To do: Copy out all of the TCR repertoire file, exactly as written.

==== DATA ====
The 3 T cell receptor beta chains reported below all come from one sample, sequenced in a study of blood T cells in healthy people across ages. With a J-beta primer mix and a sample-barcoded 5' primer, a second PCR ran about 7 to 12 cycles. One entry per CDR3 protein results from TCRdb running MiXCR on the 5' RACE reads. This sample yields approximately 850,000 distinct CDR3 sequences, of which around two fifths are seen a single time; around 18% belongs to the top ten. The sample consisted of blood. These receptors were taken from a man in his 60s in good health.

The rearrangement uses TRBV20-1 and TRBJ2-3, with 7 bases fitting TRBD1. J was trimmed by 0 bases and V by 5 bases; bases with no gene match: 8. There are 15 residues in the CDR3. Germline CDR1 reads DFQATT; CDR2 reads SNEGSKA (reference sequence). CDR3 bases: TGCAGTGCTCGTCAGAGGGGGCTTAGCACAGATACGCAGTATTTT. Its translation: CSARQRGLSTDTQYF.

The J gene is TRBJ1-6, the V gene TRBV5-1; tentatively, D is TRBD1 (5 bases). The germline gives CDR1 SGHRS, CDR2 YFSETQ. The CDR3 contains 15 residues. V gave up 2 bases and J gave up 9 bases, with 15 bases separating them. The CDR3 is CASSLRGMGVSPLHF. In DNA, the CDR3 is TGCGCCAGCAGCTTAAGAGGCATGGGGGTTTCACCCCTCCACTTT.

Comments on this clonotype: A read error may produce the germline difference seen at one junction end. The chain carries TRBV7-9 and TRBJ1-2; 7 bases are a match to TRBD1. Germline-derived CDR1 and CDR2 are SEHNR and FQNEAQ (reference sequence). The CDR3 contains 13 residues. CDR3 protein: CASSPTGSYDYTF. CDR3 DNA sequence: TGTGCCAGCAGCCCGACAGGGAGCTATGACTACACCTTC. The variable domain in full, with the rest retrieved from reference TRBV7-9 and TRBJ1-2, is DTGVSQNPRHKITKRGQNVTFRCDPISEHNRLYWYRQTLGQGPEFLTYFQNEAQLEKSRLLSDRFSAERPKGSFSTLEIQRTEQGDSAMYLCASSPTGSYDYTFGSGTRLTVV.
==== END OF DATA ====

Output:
The 3 T cell receptor beta chains reported below all come from one sample, sequenced in a study of blood T cells in healthy people across ages. With a J-beta primer mix and a sample-barcoded 5' primer, a second PCR ran about 7 to 12 cycles. One entry per CDR3 protein results from TCRdb running MiXCR on the 5' RACE reads. This sample yields approximately 850,000 distinct CDR3 sequences, of which around two fifths are seen a single time; around 18% belongs to the top ten. The sample consisted of blood. These receptors were taken from a man in his 60s in good health.

The rearrangement uses TRBV20-1 and TRBJ2-3, with 7 bases fitting TRBD1. J was trimmed by 0 bases and V by 5 bases; bases with no gene match: 8. There are 15 residues in the CDR3. Germline CDR1 reads DFQATT; CDR2 reads SNEGSKA (reference sequence). CDR3 bases: TGCAGTGCTCGTCAGAGGGGGCTTAGCACAGATACGCAGTATTTT. Its translation: CSARQRGLSTDTQYF.

The J gene is TRBJ1-6, the V gene TRBV5-1; tentatively, D is TRBD1 (5 bases). The germline gives CDR1 SGHRS, CDR2 YFSETQ. The CDR3 contains 15 residues. V gave up 2 bases and J gave up 9 bases, with 15 bases separating them. The CDR3 is CASSLRGMGVSPLHF. In DNA, the CDR3 is TGCGCCAGCAGCTTAAGAGGCATGGGGGTTTCACCCCTCCACTTT.

Comments on this clonotype: A read error may produce the germline difference seen at one junction end. The chain carries TRBV7-9 and TRBJ1-2; 7 bases are a match to TRBD1. Germline-derived CDR1 and CDR2 are SEHNR and FQNEAQ (reference sequence). The CDR3 contains 13 residues. CDR3 protein: CASSPTGSYDYTF. CDR3 DNA sequence: TGTGCCAGCAGCCCGACAGGGAGCTATGACTACACCTTC. The variable domain in full, with the rest retrieved from reference TRBV7-9 and TRBJ1-2, is DTGVSQNPRHKITKRGQNVTFRCDPISEHNRLYWYRQTLGQGPEFLTYFQNEAQLEKSRLLSDRFSAERPKGSFSTLEIQRTEQGDSAMYLCASSPTGSYDYTFGSGTRLTVV.